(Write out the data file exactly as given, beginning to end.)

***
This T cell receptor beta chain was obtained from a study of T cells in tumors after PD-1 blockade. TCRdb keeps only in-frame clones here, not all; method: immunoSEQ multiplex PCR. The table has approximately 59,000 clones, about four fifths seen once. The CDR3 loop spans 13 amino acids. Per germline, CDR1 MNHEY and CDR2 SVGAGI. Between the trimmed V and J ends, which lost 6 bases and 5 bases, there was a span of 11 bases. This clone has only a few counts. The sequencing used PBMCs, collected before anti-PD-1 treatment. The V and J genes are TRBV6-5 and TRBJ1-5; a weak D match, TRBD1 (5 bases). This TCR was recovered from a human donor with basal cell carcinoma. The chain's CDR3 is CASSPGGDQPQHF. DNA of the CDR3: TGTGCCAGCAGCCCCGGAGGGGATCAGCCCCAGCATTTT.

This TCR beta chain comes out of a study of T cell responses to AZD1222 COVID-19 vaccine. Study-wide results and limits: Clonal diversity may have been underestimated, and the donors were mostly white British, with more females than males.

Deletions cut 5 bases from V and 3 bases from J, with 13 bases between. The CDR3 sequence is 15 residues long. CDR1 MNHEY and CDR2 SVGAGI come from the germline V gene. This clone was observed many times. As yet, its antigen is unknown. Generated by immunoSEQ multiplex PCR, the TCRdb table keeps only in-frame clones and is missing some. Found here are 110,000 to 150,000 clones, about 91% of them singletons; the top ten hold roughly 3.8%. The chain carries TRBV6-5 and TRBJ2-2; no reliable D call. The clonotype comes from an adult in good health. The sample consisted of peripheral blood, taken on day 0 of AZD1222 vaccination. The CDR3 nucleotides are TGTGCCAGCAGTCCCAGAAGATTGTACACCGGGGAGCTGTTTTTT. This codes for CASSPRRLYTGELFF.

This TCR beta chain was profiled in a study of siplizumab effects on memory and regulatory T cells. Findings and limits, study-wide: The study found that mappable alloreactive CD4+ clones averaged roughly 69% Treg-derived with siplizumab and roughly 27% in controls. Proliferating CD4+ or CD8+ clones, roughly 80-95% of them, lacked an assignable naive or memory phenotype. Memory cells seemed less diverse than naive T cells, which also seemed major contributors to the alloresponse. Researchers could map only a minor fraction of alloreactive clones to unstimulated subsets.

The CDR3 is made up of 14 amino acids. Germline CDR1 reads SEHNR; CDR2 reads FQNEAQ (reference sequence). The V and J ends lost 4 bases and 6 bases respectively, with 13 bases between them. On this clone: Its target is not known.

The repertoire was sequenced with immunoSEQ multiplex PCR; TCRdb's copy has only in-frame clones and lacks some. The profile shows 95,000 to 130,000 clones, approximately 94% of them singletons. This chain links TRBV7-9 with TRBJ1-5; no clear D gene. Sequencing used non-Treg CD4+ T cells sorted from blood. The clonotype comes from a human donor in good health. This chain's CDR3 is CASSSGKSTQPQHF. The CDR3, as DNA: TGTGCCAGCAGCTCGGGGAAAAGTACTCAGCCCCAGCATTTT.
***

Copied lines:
This T cell receptor beta chain was obtained from a study of T cells in tumors after PD-1 blockade. TCRdb keeps only in-frame clones here, not all; method: immunoSEQ multiplex PCR. The table has approximately 59,000 clones, about four fifths seen once. The CDR3 loop spans 13 amino acids. Per germline, CDR1 MNHEY and CDR2 SVGAGI. Between the trimmed V and J ends, which lost 6 bases and 5 bases, there was a span of 11 bases. This clone has only a few counts. The sequencing used PBMCs, collected before anti-PD-1 treatment. The V and J genes are TRBV6-5 and TRBJ1-5; a weak D match, TRBD1 (5 bases). This TCR was recovered from a human donor with basal cell carcinoma. The chain's CDR3 is CASSPGGDQPQHF. DNA of the CDR3: TGTGCCAGCAGCCCCGGAGGGGATCAGCCCCAGCATTTT.

This TCR beta chain comes out of a study of T cell responses to AZD1222 COVID-19 vaccine. Study-wide results and limits: Clonal diversity may have been underestimated, and the donors were mostly white British, with more females than males.

Deletions cut 5 bases from V and 3 bases from J, with 13 bases between. The CDR3 sequence is 15 residues long. CDR1 MNHEY and CDR2 SVGAGI come from the germline V gene. This clone was observed many times. As yet, its antigen is unknown. Generated by immunoSEQ multiplex PCR, the TCRdb table keeps only in-frame clones and is missing some. Found here are 110,000 to 150,000 clones, about 91% of them singletons; the top ten hold roughly 3.8%. The chain carries TRBV6-5 and TRBJ2-2; no reliable D call. The clonotype comes from an adult in good health. The sample consisted of peripheral blood, taken on day 0 of AZD1222 vaccination. The CDR3 nucleotides are TGTGCCAGCAGTCCCAGAAGATTGTACACCGGGGAGCTGTTTTTT. This codes for CASSPRRLYTGELFF.

This TCR beta chain was profiled in a study of siplizumab effects on memory and regulatory T cells. Findings and limits, study-wide: The study found that mappable alloreactive CD4+ clones averaged roughly 69% Treg-derived with siplizumab and roughly 27% in controls. Proliferating CD4+ or CD8+ clones, roughly 80-95% of them, lacked an assignable naive or memory phenotype. Memory cells seemed less diverse than naive T cells, which also seemed major contributors to the alloresponse. Researchers could map only a minor fraction of alloreactive clones to unstimulated subsets.

The CDR3 is made up of 14 amino acids. Germline CDR1 reads SEHNR; CDR2 reads FQNEAQ (reference sequence). The V and J ends lost 4 bases and 6 bases respectively, with 13 bases between them. On this clone: Its target is not known.

The repertoire was sequenced with immunoSEQ multiplex PCR; TCRdb's copy has only in-frame clones and lacks some. The profile shows 95,000 to 130,000 clones, approximately 94% of them singletons. This chain links TRBV7-9 with TRBJ1-5; no clear D gene. Sequencing used non-Treg CD4+ T cells sorted from blood. The clonotype comes from a human donor in good health. This chain's CDR3 is CASSSGKSTQPQHF. The CDR3, as DNA: TGTGCCAGCAGCTCGGGGAAAAGTACTCAGCCCCAGCATTTT.